As of 2012, women made up only 6.4 percent of all construction managers in the United States, according to the Bureau of Labor Statistics. That makes it one of the most male-dominated management positions in the working world. Still, women are beginning to make more inroads as construction managers thanks to industry associations like the National Association of Women in Construction and the National Association of Home Builders’ Professional Women in Building Council. Along with specialized training, some construction managers opt to obtain the Certified Construction Manager designation, also called the CCM certification.
Construction Manager Certification Institute
The CCM certification comes from the Construction Manager Certification Institute, an arm of the Construction Management Association of America. The CMAA created both the CMCI and the CCM certification to set standards in the construction management industry. The CCM certification provides a way for construction managers to show clients they are qualified to oversee construction projects according to best practices.
The first step in earning the CCM certification is fulfilling the educational qualifications. A construction manager can choose from three options to fulfill the eligibility requirements. The first option is a bachelor's or graduate degree in construction management, construction engineering technology, construction science or architecture. Other qualifying degrees include chemical, civil, electrical, industrial, mechanical or architectural engineering. The second option is an associate's degree in one of the qualifying degrees and four years of experience in construction. Applicants without a qualifying degree can opt for the third option, which is holding any bachelor or master's degree and eight years of experience in construction.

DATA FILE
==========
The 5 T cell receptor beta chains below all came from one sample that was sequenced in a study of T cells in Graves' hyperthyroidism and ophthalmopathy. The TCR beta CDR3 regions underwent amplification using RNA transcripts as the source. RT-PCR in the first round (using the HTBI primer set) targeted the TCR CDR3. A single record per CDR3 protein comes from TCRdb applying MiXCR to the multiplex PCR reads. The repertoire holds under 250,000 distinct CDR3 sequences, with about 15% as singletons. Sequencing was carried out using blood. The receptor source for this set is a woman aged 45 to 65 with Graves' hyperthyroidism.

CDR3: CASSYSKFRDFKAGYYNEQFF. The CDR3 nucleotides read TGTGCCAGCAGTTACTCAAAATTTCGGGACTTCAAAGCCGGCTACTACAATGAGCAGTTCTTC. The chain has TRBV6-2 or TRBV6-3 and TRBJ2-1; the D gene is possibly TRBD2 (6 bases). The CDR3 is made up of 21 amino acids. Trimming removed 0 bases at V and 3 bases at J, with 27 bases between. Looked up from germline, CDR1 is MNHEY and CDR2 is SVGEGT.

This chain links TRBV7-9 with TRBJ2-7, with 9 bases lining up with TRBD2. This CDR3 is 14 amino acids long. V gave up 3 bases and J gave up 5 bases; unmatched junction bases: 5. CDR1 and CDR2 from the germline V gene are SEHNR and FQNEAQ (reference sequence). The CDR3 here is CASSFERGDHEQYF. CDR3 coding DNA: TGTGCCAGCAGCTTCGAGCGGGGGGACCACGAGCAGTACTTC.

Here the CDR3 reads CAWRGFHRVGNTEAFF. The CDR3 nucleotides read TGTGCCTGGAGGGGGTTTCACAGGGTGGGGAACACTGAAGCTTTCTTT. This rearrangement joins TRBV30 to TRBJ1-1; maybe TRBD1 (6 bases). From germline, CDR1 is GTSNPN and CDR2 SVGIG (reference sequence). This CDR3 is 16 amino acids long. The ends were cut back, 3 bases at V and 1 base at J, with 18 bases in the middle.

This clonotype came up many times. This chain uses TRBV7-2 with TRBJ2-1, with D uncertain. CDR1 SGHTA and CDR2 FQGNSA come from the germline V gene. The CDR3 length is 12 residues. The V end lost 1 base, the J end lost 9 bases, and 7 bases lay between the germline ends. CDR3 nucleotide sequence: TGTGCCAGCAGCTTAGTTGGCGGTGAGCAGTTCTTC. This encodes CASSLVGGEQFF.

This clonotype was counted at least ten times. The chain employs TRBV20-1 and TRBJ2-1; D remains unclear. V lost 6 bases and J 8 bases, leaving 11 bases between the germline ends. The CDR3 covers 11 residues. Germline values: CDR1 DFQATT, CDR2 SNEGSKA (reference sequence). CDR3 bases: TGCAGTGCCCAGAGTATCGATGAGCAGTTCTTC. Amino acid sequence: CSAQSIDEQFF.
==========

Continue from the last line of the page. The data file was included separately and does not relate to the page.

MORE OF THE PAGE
To determine whether or not a candidate has the right types of construction management experience, the CMAA uses a qualification matrix. The matrix features six construction management roles and five construction phases for a total of 30 experience areas. Applicants must have a total of 48 months of experience in at least 15 of the 30 experience areas. Management roles include project, cost, time, quality, contract administration and safety management. The five construction phases are pre-design, design, procurement, construction and post-construction.
After completing the eligibility and qualification processes, the applicant takes the CCM certification exam. The certification exam takes five hours to complete, consists of 200 multiple-choice questions and requires a score of 65 percent or better to pass. Candidates can take the exam at computer-based testing facilities located throughout the country. To prepare for the exam, candidates should look over the CMAA's "CM Standards of Practice" and CII's Best Practice's Guide "Improving Project Performance IR 166-3.” The CMAA also offers a CM Standards of Practice Study Kit. Along with an application fee, candidates must pay an exam fee and an exam retake fee if they do not pass on the first try.
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